Monday, July 10, 2017

Microsoft dusts off TV white spaces wireless tech with "Rural Airband Initiative"

Microsoft proposing $10B program to bring broadband internet to rural America | The Seattle Times: Microsoft is set to propose a $10 billion program to bring broadband internet to the rural U.S., an economic-development program aimed at a core constituency of the Trump administration. The plan, which calls for corporate and government cash, relies on nascent television “white-space” technology, which sends internet data over unused broadcast frequencies set aside for television channels.In an event scheduled for Tuesday in Washington, D.C., Microsoft is to propose using the technology it helped develop as a cornerstone of an effort to connect the 23.4 million Americans in rural areas who lack high-speed internet access.
Ten years ago, Microsoft along with Dell, EarthLink, Google, HP, Intel, and Philips Electronics formed the White Spaces Coalition and submitted a prototype wireless Internet protocol-based telecom device to be tested by the U.S. Federal Communications Commission. The White Spaces Coalition hoped have the device approved for use when analog TV broadcasts ceased in February 2009 in favor of digital transmission, using unused portions of the television broadcast spectrum, 2MHz to 698MHz. The technology never came into widespread use in the decade that followed. According to this story in the Seattle Times, Microsoft’s Rural Airband Initiative seeks to deploy the technology with telecommunications industry partners in a dozen states by 2018.
 
TV white spaces technology isn't being held out as a panacea for the many neighborhoods redlined by incumbent landline telephone and cable companies that are found immediately adjacent to neighborhoods that are served by them. It's specifically targeted to areas with between two and 200 people per square mile, according to a Microsoft blog post. Fixed terrestrial wireless and "limited" fiber to the premise should be deployed in communities with a density greater than 200 people per square mile, according to the post, and satellite should be used to provide service in very sparsely populated areas with a population density of less than two people per square mile. Currently, however, satellite is found in much more populated areas that lack landline infrastructure and provides a far inferior level of service than can be provided by landline infrastructure.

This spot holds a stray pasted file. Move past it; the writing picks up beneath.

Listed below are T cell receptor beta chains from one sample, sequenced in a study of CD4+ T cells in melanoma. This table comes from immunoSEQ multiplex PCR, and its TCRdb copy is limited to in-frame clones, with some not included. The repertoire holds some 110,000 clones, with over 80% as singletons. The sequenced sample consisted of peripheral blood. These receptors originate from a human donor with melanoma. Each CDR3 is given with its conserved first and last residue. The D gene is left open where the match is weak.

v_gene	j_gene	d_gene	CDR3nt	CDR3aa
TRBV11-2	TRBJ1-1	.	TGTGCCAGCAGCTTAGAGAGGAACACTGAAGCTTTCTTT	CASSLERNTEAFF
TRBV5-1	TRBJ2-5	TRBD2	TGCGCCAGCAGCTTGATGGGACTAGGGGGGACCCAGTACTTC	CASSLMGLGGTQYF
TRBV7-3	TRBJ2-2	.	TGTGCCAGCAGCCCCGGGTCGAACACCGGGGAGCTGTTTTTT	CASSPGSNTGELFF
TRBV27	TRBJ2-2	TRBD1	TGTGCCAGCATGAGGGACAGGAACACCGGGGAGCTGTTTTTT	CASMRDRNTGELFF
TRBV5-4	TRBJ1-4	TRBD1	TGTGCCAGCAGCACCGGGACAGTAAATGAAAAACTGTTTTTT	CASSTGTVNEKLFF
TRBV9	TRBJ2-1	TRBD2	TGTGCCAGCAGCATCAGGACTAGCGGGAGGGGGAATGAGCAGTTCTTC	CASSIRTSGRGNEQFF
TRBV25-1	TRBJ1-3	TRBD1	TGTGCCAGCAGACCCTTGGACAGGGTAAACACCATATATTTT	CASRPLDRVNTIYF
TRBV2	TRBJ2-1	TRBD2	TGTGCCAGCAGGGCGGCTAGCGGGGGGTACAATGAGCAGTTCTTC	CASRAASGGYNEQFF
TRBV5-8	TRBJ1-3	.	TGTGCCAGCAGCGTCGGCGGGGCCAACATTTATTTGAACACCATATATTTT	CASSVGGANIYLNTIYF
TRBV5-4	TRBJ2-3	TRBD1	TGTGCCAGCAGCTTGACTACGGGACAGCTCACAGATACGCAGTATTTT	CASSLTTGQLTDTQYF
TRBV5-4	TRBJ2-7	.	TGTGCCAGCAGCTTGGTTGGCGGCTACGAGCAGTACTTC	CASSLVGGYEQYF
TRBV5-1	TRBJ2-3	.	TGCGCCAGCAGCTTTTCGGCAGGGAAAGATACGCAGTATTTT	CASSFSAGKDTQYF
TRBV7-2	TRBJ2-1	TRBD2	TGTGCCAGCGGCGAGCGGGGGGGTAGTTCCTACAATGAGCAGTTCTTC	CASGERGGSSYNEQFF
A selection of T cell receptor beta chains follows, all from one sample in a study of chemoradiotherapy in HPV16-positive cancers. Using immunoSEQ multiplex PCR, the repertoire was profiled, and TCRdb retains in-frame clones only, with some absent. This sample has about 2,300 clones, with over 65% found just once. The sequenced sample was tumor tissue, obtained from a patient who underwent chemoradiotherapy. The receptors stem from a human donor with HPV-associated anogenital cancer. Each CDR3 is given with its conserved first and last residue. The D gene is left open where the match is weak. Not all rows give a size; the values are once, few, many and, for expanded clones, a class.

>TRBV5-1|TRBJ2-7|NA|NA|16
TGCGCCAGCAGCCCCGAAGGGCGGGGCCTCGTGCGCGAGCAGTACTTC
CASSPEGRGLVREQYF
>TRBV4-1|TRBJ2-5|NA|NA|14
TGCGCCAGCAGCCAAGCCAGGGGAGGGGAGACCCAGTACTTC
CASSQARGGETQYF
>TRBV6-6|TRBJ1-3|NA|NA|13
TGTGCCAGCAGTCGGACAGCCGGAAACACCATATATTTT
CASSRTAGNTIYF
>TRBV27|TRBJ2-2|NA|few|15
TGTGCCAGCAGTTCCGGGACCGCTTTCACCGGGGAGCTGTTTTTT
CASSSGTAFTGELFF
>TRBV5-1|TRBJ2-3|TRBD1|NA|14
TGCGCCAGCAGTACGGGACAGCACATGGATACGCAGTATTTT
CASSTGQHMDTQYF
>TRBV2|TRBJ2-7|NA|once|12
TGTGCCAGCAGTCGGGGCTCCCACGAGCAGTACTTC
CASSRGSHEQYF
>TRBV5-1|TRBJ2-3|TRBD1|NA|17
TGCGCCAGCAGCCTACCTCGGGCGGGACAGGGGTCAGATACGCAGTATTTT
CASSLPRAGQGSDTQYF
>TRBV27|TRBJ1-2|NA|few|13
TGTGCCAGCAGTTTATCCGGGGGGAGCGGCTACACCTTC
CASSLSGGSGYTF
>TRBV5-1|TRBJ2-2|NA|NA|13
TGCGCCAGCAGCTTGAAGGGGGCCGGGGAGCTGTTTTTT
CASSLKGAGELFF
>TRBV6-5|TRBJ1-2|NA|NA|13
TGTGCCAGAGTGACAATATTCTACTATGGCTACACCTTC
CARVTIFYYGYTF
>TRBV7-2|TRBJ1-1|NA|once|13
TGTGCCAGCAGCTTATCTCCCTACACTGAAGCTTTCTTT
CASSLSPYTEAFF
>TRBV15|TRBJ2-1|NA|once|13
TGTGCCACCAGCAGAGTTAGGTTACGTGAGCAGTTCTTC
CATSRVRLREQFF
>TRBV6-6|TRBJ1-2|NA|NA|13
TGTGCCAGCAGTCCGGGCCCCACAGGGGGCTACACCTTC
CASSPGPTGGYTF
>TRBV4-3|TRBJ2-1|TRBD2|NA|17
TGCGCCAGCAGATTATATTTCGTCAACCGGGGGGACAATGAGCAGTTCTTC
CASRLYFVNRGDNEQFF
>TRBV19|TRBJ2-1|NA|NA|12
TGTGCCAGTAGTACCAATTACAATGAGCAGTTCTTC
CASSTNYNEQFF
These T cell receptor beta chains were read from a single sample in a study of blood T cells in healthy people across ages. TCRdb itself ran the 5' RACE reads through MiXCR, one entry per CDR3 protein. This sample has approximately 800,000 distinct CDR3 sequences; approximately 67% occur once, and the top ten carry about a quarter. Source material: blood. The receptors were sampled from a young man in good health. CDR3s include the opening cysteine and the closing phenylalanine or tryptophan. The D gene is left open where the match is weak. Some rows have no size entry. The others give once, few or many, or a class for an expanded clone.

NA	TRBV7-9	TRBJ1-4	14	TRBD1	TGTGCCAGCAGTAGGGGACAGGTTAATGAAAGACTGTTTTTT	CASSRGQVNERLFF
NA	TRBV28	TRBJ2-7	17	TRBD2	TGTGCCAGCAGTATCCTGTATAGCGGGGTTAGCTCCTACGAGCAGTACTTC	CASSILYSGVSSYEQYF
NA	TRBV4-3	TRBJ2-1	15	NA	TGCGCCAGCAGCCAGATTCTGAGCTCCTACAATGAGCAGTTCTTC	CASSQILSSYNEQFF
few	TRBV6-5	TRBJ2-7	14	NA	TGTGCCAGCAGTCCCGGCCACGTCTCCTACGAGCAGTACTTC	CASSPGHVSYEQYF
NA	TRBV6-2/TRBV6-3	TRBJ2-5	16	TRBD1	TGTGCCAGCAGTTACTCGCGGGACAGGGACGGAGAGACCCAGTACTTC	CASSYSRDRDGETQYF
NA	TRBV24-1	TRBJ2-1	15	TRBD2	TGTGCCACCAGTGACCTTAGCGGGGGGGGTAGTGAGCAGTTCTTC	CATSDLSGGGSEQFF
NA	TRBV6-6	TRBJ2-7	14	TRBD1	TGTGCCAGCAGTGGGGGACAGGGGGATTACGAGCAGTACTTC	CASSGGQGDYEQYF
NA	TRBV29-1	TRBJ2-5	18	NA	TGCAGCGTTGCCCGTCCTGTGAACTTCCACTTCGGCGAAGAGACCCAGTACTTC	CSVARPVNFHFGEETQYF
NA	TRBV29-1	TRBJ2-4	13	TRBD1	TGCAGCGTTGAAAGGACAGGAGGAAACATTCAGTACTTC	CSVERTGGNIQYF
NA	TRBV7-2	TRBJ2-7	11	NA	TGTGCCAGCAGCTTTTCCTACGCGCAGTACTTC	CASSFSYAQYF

Microsoft's TV white spaces plan faces a number of obstacles mentioned in this New York Times story. They include the high cost of the devices to deliver it, longstanding opposition from the TV broadcast industry concerned about possible interference and limited bandwidth inherent in any advanced telecom technology based on spectrum. There's a larger downside as well: looking to technologies that have limited and unproven track records for delivering advanced, Internet protocol-based telecommunications. It's happened before with Broadband Over Power Lines (BPL), which was first touted in the mid-2000s (around the same time as TV white spaces), G-Fast (souped up DSL) and more recently, AT&T's experimental AirGig technology. None have proven to be lower cost replacements offering the same bandwidth capacity and reliability that fiber to the premise (FTTP) technology provides.

Coming on the heels of a Deloitte white paper declaring building out fiber a U.S. national infrastructure imperative, Microsoft's proposal underscores the poor public policy and planning that brought the nation to where it is today with widespread telecommunications infrastructure deficiencies and disparities. TV white spaces might have made sense as a planned transitional technology on the road to universal FTTP. That it's being hauled back out 10 years after it debuted reflects a desperate, on the cheap strategy borne out of the landline infrastructure deficiencies and disparities rather than a transitional strategy.

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